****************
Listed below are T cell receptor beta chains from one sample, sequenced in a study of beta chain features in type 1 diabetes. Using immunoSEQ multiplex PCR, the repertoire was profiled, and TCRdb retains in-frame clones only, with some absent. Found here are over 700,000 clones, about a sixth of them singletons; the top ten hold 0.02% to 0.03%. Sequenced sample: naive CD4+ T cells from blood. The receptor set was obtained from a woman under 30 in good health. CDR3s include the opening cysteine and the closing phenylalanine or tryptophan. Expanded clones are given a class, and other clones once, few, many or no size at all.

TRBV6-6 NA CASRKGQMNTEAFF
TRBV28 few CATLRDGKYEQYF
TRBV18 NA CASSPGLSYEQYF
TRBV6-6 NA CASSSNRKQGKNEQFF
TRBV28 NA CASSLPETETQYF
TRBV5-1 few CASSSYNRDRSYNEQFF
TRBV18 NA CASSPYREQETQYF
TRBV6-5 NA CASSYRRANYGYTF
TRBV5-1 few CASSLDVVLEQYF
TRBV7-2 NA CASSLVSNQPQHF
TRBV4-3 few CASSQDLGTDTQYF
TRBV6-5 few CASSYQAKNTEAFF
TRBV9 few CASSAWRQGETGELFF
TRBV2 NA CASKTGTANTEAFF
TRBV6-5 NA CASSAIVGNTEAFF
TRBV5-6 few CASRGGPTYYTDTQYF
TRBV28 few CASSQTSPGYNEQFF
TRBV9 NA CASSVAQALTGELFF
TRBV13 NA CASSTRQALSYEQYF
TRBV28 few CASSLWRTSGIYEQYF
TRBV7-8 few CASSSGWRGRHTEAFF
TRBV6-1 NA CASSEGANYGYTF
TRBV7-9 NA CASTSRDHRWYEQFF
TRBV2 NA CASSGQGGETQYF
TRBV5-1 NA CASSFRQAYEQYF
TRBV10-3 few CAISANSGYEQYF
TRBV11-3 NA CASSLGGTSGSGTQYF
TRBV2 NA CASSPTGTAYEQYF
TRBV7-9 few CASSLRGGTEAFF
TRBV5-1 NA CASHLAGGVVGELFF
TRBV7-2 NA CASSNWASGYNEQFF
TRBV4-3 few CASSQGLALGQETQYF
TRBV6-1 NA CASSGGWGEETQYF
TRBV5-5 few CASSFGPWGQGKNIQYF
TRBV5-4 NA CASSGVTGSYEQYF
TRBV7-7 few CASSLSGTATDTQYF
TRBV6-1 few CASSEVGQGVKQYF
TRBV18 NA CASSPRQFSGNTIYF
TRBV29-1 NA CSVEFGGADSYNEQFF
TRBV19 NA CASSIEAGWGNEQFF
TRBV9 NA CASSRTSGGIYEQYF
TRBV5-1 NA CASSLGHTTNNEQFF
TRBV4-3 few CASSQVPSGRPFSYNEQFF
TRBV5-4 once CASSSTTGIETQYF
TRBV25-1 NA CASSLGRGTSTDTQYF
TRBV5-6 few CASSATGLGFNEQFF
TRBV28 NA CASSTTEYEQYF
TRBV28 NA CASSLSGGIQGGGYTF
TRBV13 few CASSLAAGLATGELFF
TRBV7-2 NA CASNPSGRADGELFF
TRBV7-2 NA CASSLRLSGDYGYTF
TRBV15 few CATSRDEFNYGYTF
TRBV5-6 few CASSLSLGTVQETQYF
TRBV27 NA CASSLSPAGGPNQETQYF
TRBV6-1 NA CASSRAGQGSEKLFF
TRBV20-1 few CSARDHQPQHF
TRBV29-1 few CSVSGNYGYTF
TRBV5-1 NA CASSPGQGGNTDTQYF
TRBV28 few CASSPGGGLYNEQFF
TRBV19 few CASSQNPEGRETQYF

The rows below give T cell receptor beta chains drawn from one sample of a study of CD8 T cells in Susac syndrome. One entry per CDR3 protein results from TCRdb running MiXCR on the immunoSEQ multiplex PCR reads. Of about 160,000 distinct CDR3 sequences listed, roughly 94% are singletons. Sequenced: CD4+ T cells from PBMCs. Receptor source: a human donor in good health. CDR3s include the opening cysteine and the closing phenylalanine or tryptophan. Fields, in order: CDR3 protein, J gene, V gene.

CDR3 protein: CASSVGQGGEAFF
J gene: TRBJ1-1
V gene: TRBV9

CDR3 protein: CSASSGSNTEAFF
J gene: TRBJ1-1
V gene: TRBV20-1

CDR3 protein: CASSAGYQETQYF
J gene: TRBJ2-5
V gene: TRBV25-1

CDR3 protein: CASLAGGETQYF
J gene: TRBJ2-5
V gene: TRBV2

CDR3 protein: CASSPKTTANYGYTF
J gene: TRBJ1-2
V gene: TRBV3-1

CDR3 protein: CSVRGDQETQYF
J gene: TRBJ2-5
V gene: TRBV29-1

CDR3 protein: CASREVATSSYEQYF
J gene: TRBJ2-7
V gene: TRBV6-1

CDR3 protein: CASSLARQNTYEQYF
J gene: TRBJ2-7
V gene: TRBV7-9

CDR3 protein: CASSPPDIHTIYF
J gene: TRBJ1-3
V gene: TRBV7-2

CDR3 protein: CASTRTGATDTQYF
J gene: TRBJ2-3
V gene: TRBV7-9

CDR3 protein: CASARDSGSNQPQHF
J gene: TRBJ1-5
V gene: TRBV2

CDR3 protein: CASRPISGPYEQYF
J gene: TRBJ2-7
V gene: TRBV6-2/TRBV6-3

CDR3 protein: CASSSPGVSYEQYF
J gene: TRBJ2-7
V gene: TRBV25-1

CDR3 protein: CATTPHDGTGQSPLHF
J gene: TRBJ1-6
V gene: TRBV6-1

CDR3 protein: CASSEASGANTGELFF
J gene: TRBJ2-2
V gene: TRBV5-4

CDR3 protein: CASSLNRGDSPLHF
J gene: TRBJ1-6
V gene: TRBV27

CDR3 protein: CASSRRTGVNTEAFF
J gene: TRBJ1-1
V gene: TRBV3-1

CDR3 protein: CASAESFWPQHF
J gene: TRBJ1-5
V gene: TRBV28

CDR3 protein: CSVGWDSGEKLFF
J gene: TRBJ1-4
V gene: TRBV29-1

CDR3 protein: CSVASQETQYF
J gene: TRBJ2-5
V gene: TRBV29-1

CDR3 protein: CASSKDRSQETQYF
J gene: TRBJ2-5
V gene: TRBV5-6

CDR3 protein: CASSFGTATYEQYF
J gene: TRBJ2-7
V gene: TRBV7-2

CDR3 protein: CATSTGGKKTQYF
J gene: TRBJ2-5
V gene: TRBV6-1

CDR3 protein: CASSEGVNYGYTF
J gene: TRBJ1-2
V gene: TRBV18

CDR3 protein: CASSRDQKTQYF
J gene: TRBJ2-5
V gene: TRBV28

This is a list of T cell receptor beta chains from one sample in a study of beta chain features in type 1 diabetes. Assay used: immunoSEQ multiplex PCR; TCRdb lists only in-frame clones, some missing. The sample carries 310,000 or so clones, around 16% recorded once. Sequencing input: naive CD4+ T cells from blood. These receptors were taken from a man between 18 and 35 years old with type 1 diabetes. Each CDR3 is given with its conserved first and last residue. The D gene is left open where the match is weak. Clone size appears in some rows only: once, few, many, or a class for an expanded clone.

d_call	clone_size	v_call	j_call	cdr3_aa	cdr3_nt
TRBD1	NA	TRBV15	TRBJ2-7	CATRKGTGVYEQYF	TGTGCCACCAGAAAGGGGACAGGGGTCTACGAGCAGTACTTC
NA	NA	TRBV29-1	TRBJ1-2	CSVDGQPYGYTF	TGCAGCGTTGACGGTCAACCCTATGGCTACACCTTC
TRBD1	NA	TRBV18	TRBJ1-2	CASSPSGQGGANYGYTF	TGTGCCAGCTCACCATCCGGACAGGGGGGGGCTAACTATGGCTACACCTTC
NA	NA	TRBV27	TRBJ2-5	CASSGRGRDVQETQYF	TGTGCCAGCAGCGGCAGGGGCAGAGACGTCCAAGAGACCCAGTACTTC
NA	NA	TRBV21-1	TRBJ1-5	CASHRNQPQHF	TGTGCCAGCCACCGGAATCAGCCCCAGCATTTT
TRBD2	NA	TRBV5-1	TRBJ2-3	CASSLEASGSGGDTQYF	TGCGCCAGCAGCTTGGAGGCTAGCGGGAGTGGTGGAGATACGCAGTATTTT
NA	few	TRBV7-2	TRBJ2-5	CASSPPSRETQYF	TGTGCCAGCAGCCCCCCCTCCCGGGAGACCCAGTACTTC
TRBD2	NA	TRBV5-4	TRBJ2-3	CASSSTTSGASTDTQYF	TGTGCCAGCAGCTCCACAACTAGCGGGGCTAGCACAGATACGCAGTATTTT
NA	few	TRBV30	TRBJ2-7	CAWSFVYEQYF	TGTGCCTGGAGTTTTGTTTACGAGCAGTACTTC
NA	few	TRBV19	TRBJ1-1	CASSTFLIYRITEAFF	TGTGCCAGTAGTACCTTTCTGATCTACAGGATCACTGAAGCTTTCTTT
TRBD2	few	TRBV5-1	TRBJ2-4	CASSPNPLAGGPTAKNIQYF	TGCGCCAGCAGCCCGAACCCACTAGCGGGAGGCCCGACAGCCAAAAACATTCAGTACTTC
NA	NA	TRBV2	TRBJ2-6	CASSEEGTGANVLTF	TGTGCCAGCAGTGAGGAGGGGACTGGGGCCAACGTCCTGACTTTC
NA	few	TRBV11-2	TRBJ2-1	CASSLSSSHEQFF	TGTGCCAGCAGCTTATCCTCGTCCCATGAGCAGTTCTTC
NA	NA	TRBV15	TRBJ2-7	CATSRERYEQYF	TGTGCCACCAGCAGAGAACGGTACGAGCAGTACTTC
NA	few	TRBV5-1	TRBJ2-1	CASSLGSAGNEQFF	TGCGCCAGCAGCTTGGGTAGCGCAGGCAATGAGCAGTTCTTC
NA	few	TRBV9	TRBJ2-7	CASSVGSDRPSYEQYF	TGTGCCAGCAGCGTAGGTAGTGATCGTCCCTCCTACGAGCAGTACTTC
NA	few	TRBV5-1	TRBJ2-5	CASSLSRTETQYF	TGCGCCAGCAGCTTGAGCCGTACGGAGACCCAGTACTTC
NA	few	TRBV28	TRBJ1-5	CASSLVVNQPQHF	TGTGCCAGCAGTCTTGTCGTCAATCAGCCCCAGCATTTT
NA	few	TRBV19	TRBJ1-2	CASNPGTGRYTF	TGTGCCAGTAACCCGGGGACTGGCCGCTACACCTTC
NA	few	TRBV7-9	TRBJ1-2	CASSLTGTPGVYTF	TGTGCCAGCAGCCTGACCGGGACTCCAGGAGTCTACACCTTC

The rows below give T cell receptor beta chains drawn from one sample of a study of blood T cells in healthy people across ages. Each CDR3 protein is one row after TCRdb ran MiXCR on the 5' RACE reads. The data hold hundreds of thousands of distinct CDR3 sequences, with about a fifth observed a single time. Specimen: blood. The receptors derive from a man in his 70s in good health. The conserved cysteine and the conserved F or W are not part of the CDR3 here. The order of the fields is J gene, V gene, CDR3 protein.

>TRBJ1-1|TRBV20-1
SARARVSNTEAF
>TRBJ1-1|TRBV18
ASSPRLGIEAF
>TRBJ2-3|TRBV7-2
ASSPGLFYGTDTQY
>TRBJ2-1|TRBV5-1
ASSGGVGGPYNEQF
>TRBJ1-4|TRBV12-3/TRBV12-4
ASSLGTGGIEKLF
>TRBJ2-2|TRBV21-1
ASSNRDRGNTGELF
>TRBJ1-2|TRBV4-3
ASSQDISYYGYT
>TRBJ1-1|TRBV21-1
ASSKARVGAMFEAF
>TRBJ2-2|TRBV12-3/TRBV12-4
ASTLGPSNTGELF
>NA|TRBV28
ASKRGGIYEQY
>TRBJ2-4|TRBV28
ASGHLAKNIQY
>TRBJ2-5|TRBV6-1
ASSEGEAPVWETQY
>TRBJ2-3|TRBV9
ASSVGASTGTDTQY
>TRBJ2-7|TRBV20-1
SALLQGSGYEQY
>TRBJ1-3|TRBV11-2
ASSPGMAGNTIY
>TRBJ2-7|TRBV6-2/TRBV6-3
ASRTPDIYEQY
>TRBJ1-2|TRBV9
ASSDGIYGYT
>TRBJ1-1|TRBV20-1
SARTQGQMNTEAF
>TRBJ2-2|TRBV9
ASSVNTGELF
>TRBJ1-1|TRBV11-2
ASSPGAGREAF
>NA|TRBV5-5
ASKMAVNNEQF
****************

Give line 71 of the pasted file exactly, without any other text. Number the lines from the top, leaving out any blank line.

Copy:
V gene: TRBV25-1